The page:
Well, I’ve come to the game that launched a thousand spin-offs, FFVII. To my surprise, I’m really looking forward to replaying it again, although like VI it has some draggy bits where I’ve gotten stuck and abandoned it on previous playthroughs.
My history with VII is convoluted. It’s actually the first Final Fantasy that I ever glimpsed. At the time, I was absorbed with Marathon and Tomb Raider 2 and (especially) MYST fandom. I visited friends who were playing FFVII, and they showed me the rocket launch sequence.
I was dumbfounded. When the rocket started to launch, sputtered out, leaned to one side, and stuck there, I couldn’t hold it in any longer. I dissolved into a fit of giggles and had to hide in the kitchen.
…You see, you form certain expectations when your father works in a lab with breakaway walls and earthen berms that you’re taught to run behind in case a spark catches in the solid rocket propellant mixer. (See 3:20, 4:00, which is what I was expecting as soon as Cid’s rocket began to fall back on the pad):
…I realize that Cid was aborting the launch, but still, the effect was a bit like shoving a grenade back into a grenade launcher just as it leaves the barrel….and no boom. Laws of physics, neener neener!
Also, FFVII’s giant heads and disproportionate polygon bodies baffled me. At the time, I was a die-hard MYST/RIVEN fan, and the graphics of the game I had just finished looked like this:
(No, the evil mastermind villain didn’t actually sing opera in RIVEN; this was an outtake included as an easter egg.)
Of course, fancy graphics do not a good story make. But that was my first impression of FFVII.
In the early 2000s, I encountered Final Fantasy VII again, by which time I had already played FFVIII up through the Lunar Cry, at which point my Playstation emulator would hang. I finally purchased VII, but didn’t use walkthroughs and got stuck repeatedly. I ground to a halt looking for the Ancient Forest and trying to find my way into it (yes, I know, I fail gamer cred, but I could sense where things were going. I have trouble pressing ahead in games when I sense character deaths in the offing). I didn’t actually finish FFVII until 2006, after I’d played FFX, gone back and finished FFVIII, and seen Advent Children. By that time, I was involved in FF fandom. So I was thoroughly spoilered.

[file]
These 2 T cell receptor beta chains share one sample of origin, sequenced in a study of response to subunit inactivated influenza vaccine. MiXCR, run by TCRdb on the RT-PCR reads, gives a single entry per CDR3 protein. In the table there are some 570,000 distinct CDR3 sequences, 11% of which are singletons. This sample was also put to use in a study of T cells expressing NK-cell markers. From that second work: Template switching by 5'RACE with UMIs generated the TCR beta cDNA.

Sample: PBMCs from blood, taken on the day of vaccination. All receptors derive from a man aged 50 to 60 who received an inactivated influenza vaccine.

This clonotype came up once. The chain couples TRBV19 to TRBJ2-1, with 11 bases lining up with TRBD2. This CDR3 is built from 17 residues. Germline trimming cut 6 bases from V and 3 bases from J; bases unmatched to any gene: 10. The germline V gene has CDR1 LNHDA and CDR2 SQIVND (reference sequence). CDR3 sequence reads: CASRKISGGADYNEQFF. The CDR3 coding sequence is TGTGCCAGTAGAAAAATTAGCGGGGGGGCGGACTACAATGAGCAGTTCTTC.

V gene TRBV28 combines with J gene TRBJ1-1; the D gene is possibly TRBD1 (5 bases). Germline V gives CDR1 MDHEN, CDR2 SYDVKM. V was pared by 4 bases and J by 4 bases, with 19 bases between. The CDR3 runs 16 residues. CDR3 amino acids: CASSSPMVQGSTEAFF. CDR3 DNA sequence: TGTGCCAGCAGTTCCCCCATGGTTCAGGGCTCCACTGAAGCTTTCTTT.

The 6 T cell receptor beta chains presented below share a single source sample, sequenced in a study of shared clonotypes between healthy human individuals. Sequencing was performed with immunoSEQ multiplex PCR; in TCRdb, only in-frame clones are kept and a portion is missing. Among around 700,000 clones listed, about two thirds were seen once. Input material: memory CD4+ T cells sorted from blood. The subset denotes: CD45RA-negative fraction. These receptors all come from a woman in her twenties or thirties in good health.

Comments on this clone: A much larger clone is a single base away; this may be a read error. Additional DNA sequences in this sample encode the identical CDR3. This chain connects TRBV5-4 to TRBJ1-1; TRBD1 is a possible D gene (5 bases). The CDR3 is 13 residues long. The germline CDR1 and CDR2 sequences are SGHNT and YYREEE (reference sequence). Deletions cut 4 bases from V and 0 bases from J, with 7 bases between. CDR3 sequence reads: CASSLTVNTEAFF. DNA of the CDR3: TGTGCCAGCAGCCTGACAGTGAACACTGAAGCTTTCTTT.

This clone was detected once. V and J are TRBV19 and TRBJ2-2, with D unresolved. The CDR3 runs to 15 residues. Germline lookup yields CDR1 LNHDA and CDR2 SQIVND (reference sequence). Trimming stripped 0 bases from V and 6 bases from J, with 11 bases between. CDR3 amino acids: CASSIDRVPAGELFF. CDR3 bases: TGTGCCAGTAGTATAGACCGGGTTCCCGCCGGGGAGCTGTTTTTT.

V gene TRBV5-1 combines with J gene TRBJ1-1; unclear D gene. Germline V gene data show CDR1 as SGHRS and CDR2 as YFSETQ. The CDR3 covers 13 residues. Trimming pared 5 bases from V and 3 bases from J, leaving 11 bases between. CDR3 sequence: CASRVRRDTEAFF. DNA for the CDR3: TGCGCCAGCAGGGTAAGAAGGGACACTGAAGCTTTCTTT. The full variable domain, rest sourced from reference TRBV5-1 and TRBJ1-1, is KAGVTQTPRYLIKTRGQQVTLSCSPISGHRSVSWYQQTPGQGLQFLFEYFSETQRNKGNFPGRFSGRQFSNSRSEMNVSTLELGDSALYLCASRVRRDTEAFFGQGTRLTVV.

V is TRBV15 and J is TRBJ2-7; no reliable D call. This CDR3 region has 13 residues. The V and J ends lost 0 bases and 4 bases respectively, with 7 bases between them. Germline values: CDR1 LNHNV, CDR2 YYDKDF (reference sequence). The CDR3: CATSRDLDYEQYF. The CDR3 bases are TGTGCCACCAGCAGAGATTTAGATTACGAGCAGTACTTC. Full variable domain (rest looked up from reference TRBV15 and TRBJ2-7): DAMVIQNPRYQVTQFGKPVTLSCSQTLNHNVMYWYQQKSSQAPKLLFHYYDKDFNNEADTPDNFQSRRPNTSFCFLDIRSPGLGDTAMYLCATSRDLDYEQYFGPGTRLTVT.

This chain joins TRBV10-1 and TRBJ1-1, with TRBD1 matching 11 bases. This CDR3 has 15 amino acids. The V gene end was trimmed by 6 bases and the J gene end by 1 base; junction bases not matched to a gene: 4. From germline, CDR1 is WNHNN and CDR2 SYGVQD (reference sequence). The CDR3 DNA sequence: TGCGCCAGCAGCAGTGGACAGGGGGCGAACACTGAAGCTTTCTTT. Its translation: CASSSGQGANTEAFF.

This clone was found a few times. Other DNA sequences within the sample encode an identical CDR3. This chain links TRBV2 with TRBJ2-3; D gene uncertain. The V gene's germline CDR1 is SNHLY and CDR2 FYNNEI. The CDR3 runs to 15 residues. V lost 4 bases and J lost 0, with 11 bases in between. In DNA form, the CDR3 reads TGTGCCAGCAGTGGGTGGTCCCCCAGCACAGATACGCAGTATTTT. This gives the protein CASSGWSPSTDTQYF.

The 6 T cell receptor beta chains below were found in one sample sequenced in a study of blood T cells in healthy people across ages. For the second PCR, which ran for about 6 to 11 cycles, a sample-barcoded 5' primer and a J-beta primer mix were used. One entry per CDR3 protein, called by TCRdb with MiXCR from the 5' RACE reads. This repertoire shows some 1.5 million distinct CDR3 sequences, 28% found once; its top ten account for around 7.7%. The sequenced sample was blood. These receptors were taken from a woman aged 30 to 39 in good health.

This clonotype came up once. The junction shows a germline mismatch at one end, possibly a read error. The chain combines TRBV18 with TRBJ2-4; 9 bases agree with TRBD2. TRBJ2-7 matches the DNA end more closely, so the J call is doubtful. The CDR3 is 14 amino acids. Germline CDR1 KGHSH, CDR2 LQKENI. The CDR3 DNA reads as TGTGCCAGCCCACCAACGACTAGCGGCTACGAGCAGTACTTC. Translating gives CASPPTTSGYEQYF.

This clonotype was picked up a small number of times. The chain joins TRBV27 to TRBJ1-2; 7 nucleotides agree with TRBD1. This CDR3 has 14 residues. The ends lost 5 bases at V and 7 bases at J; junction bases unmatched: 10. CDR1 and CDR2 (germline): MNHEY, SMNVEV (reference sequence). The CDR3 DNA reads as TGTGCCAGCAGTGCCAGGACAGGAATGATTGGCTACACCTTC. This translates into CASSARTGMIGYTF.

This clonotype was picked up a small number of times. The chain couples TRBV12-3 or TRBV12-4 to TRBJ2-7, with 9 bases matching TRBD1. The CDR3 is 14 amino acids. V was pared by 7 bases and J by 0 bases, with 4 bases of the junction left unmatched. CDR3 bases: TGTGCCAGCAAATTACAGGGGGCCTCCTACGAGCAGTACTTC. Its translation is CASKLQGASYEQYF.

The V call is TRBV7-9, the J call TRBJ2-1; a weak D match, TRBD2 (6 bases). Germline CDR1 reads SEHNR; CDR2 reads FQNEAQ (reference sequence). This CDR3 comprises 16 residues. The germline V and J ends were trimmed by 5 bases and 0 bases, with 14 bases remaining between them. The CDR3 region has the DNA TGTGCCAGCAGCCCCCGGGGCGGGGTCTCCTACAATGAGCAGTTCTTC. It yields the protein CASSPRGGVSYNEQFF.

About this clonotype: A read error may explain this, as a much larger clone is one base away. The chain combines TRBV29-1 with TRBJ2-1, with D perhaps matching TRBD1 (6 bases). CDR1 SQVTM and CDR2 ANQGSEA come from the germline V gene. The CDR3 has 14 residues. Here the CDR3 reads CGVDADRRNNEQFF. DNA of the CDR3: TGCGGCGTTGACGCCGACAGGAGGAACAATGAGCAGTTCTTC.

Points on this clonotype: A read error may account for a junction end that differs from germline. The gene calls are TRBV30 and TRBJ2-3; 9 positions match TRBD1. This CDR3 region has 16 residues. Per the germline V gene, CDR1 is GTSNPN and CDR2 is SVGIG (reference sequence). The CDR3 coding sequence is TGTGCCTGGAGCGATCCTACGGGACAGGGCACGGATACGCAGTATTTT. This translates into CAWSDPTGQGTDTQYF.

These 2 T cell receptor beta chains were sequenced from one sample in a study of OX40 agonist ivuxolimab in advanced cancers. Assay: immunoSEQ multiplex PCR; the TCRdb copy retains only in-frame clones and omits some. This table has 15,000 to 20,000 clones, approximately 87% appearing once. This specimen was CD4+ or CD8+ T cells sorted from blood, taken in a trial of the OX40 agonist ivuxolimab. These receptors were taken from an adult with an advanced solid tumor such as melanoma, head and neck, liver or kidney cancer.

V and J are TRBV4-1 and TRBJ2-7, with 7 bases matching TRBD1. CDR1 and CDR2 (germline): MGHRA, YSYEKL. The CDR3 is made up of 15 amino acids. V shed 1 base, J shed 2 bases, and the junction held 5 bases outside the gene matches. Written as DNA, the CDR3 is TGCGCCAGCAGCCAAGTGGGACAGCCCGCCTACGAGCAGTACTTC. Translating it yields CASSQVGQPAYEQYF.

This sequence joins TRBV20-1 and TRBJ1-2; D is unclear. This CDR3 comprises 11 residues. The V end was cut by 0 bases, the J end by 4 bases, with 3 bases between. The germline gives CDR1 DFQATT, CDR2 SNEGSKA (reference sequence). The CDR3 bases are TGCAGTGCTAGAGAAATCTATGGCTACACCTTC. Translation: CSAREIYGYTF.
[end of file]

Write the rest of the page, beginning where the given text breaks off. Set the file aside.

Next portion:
All of which means that FFVII didn’t seize my imagination and my sanity quite as some other games have done (see: RIVEN). As far as I was concerned, it was a good game, and I liked most of the characters, but I was still a little confused about the whole Cloud / Sephiroth / Hojo /Jenovah backstory. I also had to overcome my aversion to urban dystopia; I’m a country girl who craves outdoor scenery porn. Then again, that was part of the point of FFVII.
My personal idea of hell:
FFVII has grown on me. Fandom has helped — mercifully, my corner of it has been largely immune from the silly shipping wars that have turned away many a fan. Some great fanfics have given me a deeper understanding of the characters, the backstory, and the messy ethical gray areas of the game.
Surprisingly, the Compilation has helped as well. As a veteran of Tomb Raider and Marathon, I was able to enjoy Dirge of Cerberus, which gave me a little more appreciation for Yuffie (who ANNOYED me), Cid, and especially REEVE (I was totally, utterly irked by FFVII’s Cait Sith). Advent Children reminded me of why I liked Tifa and Marlene, drew my attention to the Turks whom I’d previously ignored as minor nuisances, and helped me make sense of Cloud’s backstory. I haven’t played Crisis Core, but I’ve seen enough of it to have grown fond of Zack and Tseng. And then there’s the goofball parody that is Kingdom Hearts 2, in which Tifa, Cloud and Aeris are clearly stoned. Despite KH2’s skewed portrayals, it put the FFVII characters in my head as old friends, as any video game characters tend to be when you encounter them often enough.
So I’m looking forward to playing FFVII for the first time since I really came to understand the world and characters well. I’ll be avoiding most of the minigames, many of which I find quite tedious, and I will try (probably unsuccessfully) to resist my completionist tendencies, which cause me to get bogged down in the draggy bits so that I forget the good parts (Wall Market!) and story. I’m just gonna have fun with it.
Now let’s see if my PS1 emulator can actually handle it. Cross fingers!